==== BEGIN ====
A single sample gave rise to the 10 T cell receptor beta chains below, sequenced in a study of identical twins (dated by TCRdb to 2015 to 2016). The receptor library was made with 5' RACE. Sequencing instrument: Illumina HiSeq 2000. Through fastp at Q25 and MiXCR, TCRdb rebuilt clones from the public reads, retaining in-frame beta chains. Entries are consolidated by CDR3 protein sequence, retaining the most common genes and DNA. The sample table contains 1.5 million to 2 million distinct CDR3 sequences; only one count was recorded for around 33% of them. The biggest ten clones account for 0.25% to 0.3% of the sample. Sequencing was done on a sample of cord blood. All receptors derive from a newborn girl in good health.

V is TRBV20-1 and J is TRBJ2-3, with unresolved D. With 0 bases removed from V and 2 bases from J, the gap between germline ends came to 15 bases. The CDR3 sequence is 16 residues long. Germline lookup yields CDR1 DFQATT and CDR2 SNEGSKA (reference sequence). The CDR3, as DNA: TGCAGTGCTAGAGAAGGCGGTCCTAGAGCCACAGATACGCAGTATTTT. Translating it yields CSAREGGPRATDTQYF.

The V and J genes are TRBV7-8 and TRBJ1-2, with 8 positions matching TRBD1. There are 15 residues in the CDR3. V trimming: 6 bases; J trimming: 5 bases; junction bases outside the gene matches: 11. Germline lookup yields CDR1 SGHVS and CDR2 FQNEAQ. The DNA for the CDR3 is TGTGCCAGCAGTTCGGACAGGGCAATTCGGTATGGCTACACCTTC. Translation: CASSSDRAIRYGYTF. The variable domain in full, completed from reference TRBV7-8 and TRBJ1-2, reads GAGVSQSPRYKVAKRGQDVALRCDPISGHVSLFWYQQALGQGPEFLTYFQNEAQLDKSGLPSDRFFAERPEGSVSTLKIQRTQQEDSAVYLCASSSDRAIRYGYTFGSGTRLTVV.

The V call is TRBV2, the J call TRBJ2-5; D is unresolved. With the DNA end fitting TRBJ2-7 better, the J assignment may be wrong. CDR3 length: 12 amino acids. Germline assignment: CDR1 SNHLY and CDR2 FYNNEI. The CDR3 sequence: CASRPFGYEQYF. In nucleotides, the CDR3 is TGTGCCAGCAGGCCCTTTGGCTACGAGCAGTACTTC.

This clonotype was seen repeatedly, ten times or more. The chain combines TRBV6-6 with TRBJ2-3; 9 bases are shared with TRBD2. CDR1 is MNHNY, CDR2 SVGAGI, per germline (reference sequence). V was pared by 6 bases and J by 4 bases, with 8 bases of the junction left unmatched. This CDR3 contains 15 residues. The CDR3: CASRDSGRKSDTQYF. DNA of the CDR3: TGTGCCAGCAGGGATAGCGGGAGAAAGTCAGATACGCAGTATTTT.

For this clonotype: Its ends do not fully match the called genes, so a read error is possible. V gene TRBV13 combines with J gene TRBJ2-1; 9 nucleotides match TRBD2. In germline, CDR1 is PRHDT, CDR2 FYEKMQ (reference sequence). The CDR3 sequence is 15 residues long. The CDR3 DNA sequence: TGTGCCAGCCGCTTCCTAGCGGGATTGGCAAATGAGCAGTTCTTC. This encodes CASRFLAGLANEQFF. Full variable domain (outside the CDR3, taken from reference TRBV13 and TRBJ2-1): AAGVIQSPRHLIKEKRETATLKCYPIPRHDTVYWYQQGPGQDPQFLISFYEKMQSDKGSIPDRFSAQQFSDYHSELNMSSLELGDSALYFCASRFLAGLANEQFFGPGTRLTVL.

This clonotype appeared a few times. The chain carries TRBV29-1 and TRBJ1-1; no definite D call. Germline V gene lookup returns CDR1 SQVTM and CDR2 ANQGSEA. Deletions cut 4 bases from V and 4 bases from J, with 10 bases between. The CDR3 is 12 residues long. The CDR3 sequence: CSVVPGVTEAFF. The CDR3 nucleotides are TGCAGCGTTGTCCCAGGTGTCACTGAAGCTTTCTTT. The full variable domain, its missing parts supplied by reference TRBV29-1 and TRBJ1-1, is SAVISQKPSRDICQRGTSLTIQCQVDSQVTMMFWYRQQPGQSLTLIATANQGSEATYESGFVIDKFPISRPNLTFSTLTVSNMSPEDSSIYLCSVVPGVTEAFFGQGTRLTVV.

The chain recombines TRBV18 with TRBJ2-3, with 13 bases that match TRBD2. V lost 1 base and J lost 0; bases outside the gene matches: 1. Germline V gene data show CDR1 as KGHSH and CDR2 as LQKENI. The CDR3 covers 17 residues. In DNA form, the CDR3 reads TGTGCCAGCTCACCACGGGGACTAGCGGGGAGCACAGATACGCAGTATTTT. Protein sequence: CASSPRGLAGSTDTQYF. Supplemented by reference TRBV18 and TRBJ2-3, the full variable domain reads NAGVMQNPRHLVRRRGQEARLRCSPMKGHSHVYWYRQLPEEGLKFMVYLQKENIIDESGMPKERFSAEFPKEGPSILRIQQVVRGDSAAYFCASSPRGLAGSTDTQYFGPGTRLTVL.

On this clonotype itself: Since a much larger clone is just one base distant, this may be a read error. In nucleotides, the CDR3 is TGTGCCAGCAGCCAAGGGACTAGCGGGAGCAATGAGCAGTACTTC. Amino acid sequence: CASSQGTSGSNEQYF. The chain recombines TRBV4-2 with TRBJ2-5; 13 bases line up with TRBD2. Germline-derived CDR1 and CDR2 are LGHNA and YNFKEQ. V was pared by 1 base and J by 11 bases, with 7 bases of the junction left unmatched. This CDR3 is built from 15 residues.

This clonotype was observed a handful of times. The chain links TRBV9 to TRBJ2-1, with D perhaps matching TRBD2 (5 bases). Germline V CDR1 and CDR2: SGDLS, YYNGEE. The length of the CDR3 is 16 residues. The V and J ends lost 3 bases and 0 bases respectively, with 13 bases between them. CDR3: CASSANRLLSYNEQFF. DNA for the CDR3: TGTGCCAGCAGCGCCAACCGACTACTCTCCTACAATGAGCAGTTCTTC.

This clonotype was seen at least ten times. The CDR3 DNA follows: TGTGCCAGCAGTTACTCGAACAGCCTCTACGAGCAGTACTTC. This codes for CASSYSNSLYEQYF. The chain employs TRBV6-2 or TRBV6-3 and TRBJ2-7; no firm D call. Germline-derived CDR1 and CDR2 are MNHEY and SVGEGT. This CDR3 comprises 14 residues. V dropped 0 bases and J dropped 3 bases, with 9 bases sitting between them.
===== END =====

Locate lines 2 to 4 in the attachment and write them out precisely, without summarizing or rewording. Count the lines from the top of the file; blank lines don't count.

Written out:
V is TRBV20-1 and J is TRBJ2-3, with unresolved D. With 0 bases removed from V and 2 bases from J, the gap between germline ends came to 15 bases. The CDR3 sequence is 16 residues long. Germline lookup yields CDR1 DFQATT and CDR2 SNEGSKA (reference sequence). The CDR3, as DNA: TGCAGTGCTAGAGAAGGCGGTCCTAGAGCCACAGATACGCAGTATTTT. Translating it yields CSAREGGPRATDTQYF.

The V and J genes are TRBV7-8 and TRBJ1-2, with 8 positions matching TRBD1. There are 15 residues in the CDR3. V trimming: 6 bases; J trimming: 5 bases; junction bases outside the gene matches: 11. Germline lookup yields CDR1 SGHVS and CDR2 FQNEAQ. The DNA for the CDR3 is TGTGCCAGCAGTTCGGACAGGGCAATTCGGTATGGCTACACCTTC. Translation: CASSSDRAIRYGYTF. The variable domain in full, completed from reference TRBV7-8 and TRBJ1-2, reads GAGVSQSPRYKVAKRGQDVALRCDPISGHVSLFWYQQALGQGPEFLTYFQNEAQLDKSGLPSDRFFAERPEGSVSTLKIQRTQQEDSAVYLCASSSDRAIRYGYTFGSGTRLTVV.

The V call is TRBV2, the J call TRBJ2-5; D is unresolved. With the DNA end fitting TRBJ2-7 better, the J assignment may be wrong. CDR3 length: 12 amino acids. Germline assignment: CDR1 SNHLY and CDR2 FYNNEI. The CDR3 sequence: CASRPFGYEQYF. In nucleotides, the CDR3 is TGTGCCAGCAGGCCCTTTGGCTACGAGCAGTACTTC.